These are things I have always wanted to say. I have lived feeling suffocated because I feared making you feel uncomfortable. I know that even though our realities are vastly different and that you fail to notice the many instances of microaggressions I experience while we are together, you are warm and a very giving person. And I brought myself to think “That would do, it seemed like, that is the only way it could be.” So, I taught myself to not expect empathy from you, I realized that I can only seek comfort from my other Black friends. And I grew to dread hearing your true feelings about the “Black Panther” movie. I inevitably was unable to share the whole of me with you. But today, I want to give you a glimpse into this part of me, to share with you how the experience of navigating the world in a Black body has been for me.

Did you know, that to live in a Black body is to live in a state of constant trauma? That you are forced to quickly understand that you will inevitably face aggression from people for no other reason but the color of your skin? The nature of aggression may range from a micro-level to a lethal one, but all of them are traumatic non-the-less (am not equating them). In the beginning, it really felt like something was inherently wrong with me until I realized that I was never really the problem. You see, when we are children as we grow, we all get to a point where we gain a realization of self and the world around us. For a Black child, a substantial part of that realization (in the words of Baldwin) is that ‘no matter how many colors there are, you are the “wrong” color’.

And this is a global experience. Anti-Blackness is culturally sanctioned in literally all societies. This is the elephant in the room. To live in a Black body in this anti-Black world is to feel second-hand humiliation when you overhear your father, as he winds down from a business trip recount how he, the only Black person in a plane from Morocco, was ignored and disregarded by air hostesses who moved on to politely attend to the other passengers. It is having to suppress your anger when your sisters are chased out of a store by the Indian owner because she took some time considering which beads to buy – and this was in my own country – an African country.

To be Black is to have to research the level of a country’s racism before applying for that study abroad program. It is being walked home at the end of a lovely first date just to get to the door and have him blurt out blatantly “I am so happy we hang out. I really love African women. I just like how they are shaped. They are just sexy”. It is having to listen to a Black guy friend swear that he would never consider Black women because they are ‘tOo BiG and uNconStraiNeD.’ It is having a Black girlfriend tell you “Why don’t you try weaves? You are now a woman; you should do something about your hair!” It is being told by your very close Chinese American friend to redo your hair because ‘IT LOOKS TOO BLACK.’ It is being rejected by a Korean landlord because ‘you will make the other tenants uncomfortable.’ It is having innocent children ask you if you are poor … because ‘your skin is dark.’ It is to walk into a subway and have a group of Korean women rub your skin and exclaim ‘Oh! It won’t rub off!’ while her friend tugs at your braids.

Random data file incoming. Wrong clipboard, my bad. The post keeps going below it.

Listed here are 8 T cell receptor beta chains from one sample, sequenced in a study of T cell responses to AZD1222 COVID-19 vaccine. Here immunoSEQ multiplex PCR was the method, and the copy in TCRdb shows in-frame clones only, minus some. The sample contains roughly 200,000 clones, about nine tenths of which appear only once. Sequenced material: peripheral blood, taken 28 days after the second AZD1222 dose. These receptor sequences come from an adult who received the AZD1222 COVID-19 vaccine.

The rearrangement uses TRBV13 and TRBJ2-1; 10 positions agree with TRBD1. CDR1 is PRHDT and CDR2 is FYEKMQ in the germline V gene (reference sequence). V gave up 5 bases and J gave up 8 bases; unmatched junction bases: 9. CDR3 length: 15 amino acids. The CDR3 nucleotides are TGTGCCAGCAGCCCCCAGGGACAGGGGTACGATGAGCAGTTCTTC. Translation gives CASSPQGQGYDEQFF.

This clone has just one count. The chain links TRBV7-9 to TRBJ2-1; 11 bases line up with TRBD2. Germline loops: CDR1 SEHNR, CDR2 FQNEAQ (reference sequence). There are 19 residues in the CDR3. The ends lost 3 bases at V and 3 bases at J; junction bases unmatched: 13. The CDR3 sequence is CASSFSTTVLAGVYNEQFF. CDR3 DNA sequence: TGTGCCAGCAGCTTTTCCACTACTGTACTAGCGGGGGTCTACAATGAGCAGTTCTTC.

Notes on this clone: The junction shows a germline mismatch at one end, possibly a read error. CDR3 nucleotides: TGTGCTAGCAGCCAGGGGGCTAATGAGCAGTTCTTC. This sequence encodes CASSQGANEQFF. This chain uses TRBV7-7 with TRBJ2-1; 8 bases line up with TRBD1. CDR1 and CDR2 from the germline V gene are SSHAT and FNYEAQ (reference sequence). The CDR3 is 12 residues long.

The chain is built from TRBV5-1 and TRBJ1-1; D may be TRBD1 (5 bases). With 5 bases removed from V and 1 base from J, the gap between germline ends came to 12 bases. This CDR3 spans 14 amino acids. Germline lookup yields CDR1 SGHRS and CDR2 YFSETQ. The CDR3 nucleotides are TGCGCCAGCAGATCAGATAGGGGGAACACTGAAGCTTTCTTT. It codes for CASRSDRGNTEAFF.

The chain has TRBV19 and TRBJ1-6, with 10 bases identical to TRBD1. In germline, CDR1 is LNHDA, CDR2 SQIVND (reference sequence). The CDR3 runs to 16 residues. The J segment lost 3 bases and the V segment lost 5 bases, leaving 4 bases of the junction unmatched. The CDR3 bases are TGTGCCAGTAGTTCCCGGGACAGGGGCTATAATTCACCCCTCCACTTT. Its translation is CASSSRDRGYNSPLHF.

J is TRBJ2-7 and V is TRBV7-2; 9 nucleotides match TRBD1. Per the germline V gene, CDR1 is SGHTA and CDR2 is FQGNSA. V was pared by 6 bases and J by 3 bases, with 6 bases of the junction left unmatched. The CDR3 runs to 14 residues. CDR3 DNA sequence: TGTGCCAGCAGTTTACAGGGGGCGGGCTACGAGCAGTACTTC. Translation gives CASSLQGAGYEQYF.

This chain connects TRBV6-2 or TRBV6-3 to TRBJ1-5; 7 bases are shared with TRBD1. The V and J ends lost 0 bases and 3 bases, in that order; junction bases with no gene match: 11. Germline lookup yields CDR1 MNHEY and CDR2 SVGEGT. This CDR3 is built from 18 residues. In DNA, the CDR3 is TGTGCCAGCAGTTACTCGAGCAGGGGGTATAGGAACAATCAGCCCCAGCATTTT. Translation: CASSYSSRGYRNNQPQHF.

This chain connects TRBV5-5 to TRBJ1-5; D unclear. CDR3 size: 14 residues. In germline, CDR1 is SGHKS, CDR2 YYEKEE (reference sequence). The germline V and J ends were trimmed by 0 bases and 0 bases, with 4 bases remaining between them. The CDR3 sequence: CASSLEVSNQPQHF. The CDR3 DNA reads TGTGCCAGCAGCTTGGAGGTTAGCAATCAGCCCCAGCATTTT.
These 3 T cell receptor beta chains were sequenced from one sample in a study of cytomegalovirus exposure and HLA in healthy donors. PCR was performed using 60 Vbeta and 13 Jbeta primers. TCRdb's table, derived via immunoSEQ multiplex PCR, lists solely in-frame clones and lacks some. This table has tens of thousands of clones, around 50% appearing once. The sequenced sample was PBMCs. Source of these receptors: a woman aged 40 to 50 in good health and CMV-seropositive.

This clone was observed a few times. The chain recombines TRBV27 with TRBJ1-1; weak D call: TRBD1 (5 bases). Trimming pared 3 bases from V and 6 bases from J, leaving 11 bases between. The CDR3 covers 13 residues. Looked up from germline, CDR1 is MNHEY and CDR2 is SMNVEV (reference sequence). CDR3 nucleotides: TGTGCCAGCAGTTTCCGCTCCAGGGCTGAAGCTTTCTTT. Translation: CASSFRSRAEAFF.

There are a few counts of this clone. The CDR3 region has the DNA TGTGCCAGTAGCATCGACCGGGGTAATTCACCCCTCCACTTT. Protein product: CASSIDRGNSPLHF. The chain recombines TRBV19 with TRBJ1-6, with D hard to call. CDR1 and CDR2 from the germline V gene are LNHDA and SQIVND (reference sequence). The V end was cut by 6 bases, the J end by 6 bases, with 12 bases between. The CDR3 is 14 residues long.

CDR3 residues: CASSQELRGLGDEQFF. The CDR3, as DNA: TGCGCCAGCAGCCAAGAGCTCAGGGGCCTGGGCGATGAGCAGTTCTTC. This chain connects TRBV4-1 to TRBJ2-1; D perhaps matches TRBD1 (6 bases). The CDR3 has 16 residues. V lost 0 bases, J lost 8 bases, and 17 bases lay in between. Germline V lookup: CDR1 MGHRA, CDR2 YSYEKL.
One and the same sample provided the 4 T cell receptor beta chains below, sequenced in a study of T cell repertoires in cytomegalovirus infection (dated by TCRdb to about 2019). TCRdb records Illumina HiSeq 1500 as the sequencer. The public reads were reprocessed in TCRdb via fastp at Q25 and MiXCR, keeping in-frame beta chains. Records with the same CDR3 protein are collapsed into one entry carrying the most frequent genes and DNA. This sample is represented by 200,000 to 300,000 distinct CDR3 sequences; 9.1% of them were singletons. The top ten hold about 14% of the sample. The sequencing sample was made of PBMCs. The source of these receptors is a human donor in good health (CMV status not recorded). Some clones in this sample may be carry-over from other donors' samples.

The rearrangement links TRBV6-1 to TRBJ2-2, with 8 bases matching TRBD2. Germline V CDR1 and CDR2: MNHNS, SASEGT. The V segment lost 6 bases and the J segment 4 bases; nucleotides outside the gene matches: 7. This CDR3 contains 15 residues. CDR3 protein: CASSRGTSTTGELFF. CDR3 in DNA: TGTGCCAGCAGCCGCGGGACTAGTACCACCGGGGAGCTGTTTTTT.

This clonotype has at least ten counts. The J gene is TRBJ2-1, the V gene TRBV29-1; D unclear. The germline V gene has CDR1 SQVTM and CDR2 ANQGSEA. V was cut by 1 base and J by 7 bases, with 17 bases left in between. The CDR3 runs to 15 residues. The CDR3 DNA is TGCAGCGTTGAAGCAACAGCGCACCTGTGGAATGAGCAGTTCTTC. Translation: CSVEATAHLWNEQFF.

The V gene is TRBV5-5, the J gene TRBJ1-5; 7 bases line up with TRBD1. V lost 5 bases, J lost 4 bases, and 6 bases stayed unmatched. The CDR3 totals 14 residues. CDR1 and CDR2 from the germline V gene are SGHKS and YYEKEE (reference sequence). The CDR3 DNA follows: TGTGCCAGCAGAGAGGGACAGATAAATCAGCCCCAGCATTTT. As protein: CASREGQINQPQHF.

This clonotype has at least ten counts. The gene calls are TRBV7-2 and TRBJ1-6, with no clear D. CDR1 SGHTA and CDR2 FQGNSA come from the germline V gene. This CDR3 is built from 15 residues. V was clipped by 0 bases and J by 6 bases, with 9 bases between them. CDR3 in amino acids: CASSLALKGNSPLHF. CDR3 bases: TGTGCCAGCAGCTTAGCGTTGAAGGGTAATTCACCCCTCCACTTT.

It is to be stopped at the immigration desk for an hour in Cambodia, while everyone else walks past you as the officials just stare at your passport. It is to be turned back at the one immigration desk in Bangkok and to have to plead with another immigration official to look at your passport even though you have a visa. It is to be told on the first day at your job that ‘how you behave will determine if we ever hire a Black person again.’ It is to dread to read the comments on YouTube videos featuring strong powerful Black women like Michelle Obama or Serena Williams because there will always be comments calling them “men” and “ugly.” It is watching your friend go through a long and painful break up with his girlfriend because the family cannot stomach her marrying a Black man.

To live in a Black body is to fear to say anything when all these things are happening to you because if do, you are perceived as being scary. It is to fear to start a conversation about it because if you do, you are being burdensome and playing the victim. It is to be denied a voice and to be denied the right to be angry about it.

Exhausting, right? But these are just some of the experiences I go through daily, and I am not even counting xenophobic experiences, because those ones are not unique to Black people. These experiences are not even half as bad as what some of my friends have been through; including one who was beaten in a bus in Busan while nobody stood up to help. And all these are experiences in societies outside America, so you can imagine just how much more we need to listen to Black Americans!

Thus, I will say it again, anti-Blackness is engrained in the fabric of every society. It is culturally sanctioned prejudice. If you still cannot see it after all this, then it is just willful ignorance to be honest. It is you choosing to look away. I am not asking anyone to feel sorry for me. I would like you to consciously work towards creating a healthy environment for all people. This is not going to just take a few days, possibly months and even years, if we are to re-educate ourselves and emancipate ourselves from these white supremacist ideas that there is a hierarchy of races. Because anti-Blackness has real-life consequences for Black people and all of us as a human race.

It is for this reason that we must acknowledge ‘Black excellence,’, ‘Black is beautiful’, ‘Black boy joy’, ‘Black girl magic’ … and for goodness sake … that BLACK LIVES MATTER!!

Written by: Mango J Angar
Edit by: Lisa Espinosa

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